Stories by Paul Roberts

Beware the next circle of hell: Unpatchable systems

Insecure by design and trusted by default, embedded systems present security concerns that could prove crippling

Secure your enterprise data

For DuPont, Gary Min may have seemed a model employee. A research chemist at DuPont's research laboratory in Circleville, Ohio, Min was a naturalized U.S. citizen with a doctorate from the University of Pennsylvania who had worked for DuPont for 10 years, even earning a business degree from Ohio State University with help from his employer. But Min's veneer of respectability began to crack on Dec. 12, 2005, when he told his employer he would be leaving his job.

Future growth demands wireless ISPs

Aspiring entrepreneurs can only dream about a track record like Selina Lo's. First there was Centillion, a networking startup that Lo co-founded, and Bay Networks purchased for US$100 million in 1994. Lo's next act was Alteon, a maker of Gigabit Ethernet adapters that Lo joined in 1996 and transformed into Alteon WebSystems, a maker of content-aware switching hardware, before helping to sell Alteon to Nortel at the apex of the dot-com craze in July, 2000, for US$7.8 billion. It was a master stroke of good marketing and good timing that made Lo very wealthy.

Future-proof your IT security

Asymmetric warfare is hell. Sure, you may have night-vision goggles, body armor, and air support, but you're also working for a bureaucratic organization built to fight a war that doesn't look much like the one you're in. Your adversary, on the other hand, is poorly equipped, yet nimble, resourceful, and adept at spotting and exploiting the slightest weakness. So much so, you may not even know you're under attack.

EMC: Vendor cooperation key to data security

The cool reception from Wall Street after EMC's announcement that it would buy RSA Security had EMC executives feeling a bit flummoxed -- like the guy who elopes, only to find out that his friends didn't like his girlfriend to begin with.

Excuses on iPod virus not credible

Security and quality assurance experts reacted negatively to Apple Computer's efforts Tuesday to blame manufacturing problems that resulted in iPod MP3 players shipping with a virus that affects Microsoft's Windows operating system.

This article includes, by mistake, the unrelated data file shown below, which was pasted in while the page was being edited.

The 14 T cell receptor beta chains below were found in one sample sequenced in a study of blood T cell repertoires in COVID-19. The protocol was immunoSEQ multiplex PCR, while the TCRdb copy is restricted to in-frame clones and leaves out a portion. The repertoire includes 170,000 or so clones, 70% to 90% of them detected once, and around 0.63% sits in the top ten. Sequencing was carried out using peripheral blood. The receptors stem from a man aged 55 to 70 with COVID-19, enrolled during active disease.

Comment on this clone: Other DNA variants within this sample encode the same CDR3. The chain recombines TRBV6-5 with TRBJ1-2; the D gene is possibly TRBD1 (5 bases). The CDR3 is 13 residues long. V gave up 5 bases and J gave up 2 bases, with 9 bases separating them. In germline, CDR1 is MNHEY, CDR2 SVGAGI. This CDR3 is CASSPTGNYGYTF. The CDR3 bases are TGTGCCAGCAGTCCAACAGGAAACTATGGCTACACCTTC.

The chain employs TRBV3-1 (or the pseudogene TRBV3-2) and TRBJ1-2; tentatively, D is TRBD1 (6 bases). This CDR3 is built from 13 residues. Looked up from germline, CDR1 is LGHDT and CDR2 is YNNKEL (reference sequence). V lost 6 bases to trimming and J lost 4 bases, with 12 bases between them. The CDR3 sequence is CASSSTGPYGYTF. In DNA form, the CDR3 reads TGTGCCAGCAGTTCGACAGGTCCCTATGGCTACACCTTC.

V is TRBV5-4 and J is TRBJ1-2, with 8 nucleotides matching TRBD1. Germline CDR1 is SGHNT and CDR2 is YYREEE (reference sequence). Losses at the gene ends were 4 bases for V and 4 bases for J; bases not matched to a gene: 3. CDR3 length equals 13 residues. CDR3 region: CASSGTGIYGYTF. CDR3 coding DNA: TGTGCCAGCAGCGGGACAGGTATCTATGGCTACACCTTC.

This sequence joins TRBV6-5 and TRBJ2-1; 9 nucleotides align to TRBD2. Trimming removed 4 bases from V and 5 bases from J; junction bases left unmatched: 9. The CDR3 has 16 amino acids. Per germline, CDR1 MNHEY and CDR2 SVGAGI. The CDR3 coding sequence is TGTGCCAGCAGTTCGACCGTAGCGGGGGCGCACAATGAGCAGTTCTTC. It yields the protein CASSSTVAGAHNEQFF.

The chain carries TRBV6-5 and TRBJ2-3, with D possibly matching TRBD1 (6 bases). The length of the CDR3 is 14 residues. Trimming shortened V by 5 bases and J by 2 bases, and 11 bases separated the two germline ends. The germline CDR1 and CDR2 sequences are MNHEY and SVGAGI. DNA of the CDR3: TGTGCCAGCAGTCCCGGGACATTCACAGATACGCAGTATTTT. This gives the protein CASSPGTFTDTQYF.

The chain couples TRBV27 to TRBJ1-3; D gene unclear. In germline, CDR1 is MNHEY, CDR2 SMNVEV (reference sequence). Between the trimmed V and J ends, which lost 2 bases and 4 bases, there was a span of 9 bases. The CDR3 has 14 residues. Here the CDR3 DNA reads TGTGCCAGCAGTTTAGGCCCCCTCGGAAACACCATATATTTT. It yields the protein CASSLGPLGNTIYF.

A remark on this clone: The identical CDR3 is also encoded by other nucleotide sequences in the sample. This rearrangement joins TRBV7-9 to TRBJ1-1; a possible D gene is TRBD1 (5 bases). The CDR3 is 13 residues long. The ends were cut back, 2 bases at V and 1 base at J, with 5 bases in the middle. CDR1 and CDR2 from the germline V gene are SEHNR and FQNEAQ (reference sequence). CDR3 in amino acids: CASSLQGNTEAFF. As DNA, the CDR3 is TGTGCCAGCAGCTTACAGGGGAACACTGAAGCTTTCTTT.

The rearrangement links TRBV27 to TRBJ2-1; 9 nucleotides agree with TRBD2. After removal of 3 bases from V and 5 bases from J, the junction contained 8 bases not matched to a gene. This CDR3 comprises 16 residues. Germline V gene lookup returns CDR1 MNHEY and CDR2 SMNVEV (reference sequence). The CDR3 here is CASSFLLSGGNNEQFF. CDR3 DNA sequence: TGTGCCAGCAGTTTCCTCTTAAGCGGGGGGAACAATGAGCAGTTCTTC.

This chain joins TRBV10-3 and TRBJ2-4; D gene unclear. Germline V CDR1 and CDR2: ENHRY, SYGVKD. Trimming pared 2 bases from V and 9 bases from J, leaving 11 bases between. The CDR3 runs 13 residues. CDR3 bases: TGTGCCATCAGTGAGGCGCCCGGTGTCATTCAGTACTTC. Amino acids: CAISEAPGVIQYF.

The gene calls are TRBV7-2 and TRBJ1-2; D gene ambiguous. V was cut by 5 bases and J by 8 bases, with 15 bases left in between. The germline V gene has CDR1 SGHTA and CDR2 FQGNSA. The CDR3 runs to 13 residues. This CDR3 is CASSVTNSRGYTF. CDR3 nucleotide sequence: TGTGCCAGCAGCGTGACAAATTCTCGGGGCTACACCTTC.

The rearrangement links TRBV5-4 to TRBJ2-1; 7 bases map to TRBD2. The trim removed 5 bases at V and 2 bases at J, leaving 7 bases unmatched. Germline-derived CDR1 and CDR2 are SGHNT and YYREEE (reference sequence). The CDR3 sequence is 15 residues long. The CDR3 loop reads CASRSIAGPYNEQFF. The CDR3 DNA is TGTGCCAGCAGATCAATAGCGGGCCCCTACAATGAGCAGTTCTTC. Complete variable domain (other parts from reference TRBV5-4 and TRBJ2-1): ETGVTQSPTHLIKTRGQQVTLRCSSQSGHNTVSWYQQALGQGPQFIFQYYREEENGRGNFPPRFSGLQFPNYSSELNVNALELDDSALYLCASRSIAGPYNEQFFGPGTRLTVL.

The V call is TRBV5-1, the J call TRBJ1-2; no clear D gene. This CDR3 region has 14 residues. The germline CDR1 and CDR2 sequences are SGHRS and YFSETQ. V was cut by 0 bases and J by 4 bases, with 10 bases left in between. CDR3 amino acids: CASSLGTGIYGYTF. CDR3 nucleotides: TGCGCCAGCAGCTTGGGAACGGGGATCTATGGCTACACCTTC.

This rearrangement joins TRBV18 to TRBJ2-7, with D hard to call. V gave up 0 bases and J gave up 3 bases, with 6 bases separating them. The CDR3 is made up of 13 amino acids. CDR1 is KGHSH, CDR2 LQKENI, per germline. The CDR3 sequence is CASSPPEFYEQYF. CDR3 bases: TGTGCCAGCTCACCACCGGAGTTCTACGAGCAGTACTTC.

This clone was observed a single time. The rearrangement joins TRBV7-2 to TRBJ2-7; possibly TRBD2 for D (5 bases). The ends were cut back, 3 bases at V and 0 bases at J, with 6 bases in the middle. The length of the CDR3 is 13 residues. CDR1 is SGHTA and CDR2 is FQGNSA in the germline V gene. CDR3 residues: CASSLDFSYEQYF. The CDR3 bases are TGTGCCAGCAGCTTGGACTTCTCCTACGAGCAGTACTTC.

Financial services: High pressure, performance

When it comes to sheer IT "bling," financial services is never outshone. High margins, deep pockets, and intense competition in investment, banking, and insurance have pushed these companies to the edge of just about any technology there is. Storage, grid technology, Web services, virtualization, VOIP -- you name it, financial services companies have bought it.

Building smarter authentication

Online scams that lure online banking and e-commerce customers to phony Web sites and trick them into giving up sensitive account information have been a mainstay of online criminals for years. However, the increase in so-called spear-phishing attacks is new, as is the increasing sophistication of the software they use to penetrate enterprise networks.

The mind of HD Moore

HD Moore has a matter-of-fact way of talking that belies his uncanny ability to draw the public eye. In just the past month, the 25-year-old Texan, who started the open source Metasploit Project in 2003, made headlines for promising to release a new bug for the Internet Explorer Web browser each day in July. By the end of July, he was in the news again: releasing a Web-based tool that uses the Google search engine to locate malicious programs.

Framed!

In Part 2 of Calculating IT risk, navigating compliance, Paul Roberts continues his look at the market and hears from insiders that the right framework - both internally and for business partners - adds up to stability

Calculating IT risk, navigating compliance

No one can afford to lock down everything and comply with the letter and spirit of every regulation. So concentrate resources where liability is highest.

Oracle Server flaw sparks warning

A software security expert warned users of Oracle Server that a software flaw could allow any user to read, modify, and delete data used by Oracle applications; he also says that Oracle may have unwittingly shown hackers how to exploit the previously unknown hole.

Salesforce.com takes hit after another outage

On-demand software vendor and Wall Street darling Salesforce.com took a hit on Friday just one day after the company acknowledged yet another service interruption which affected customers in North America.

Antivirus company warns of new Symbian Trojan

Antivirus company F-Secure is warning mobile phone users about a new malicious software program that infects phones that use the Symbian Series 60 operating system, preventing the phones from starting.

Fewer permissions are key to Longhorn security

Software engineers who attend Microsoft's annual Windows Hardware Engineering Conference later this month could get their first taste of a new Windows user permissions model that could change the way thousands of programs are developed and run. But as the company prepares for the final Longhorn development push, questions remain about its plans for a new user privileges model called Least-Privilege User Account, or LUA.